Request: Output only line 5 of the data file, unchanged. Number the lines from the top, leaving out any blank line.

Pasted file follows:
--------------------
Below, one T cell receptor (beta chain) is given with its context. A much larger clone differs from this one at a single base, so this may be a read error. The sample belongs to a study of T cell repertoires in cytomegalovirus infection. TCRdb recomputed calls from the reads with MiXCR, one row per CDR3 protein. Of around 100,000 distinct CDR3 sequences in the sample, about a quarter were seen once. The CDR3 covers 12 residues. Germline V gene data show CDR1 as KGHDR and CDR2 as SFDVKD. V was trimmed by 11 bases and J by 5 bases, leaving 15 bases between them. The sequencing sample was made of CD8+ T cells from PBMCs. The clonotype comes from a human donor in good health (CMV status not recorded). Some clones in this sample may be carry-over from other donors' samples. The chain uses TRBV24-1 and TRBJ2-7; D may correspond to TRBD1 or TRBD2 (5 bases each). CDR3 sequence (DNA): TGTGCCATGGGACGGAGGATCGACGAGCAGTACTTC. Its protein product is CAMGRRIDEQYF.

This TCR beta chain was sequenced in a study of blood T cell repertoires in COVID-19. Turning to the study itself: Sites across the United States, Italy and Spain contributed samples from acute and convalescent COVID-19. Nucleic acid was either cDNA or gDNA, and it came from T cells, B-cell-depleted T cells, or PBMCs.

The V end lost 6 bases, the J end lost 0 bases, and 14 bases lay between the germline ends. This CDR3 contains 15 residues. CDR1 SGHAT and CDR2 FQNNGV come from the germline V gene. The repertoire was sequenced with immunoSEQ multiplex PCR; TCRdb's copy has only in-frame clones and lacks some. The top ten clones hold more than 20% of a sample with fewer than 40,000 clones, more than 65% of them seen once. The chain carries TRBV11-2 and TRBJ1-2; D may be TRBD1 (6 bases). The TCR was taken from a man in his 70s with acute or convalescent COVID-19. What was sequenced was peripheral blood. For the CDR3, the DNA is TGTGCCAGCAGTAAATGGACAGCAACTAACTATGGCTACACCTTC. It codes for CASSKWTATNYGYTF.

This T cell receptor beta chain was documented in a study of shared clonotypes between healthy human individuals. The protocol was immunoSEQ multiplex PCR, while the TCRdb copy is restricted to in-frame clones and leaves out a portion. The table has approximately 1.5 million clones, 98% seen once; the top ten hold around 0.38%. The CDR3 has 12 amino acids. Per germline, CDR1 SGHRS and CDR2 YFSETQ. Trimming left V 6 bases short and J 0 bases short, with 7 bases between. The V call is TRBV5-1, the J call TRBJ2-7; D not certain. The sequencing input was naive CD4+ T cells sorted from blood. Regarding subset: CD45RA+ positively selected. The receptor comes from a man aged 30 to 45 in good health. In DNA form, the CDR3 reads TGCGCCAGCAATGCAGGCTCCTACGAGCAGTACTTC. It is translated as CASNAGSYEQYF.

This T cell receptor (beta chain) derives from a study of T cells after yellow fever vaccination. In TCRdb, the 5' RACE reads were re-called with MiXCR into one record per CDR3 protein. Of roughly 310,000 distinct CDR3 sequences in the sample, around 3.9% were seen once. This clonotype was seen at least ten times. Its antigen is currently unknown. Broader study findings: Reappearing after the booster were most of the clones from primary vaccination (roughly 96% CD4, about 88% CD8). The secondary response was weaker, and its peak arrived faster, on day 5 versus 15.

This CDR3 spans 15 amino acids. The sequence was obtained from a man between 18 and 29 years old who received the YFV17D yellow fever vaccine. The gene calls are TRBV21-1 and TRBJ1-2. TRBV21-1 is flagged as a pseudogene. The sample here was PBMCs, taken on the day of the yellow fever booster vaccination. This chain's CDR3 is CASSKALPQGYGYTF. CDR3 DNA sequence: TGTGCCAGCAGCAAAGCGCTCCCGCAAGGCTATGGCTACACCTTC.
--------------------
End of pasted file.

This T cell receptor (beta chain) derives from a study of T cells after yellow fever vaccination. In TCRdb, the 5' RACE reads were re-called with MiXCR into one record per CDR3 protein. Of roughly 310,000 distinct CDR3 sequences in the sample, around 3.9% were seen once. This clonotype was seen at least ten times. Its antigen is currently unknown. Broader study findings: Reappearing after the booster were most of the clones from primary vaccination (roughly 96% CD4, about 88% CD8). The secondary response was weaker, and its peak arrived faster, on day 5 versus 15.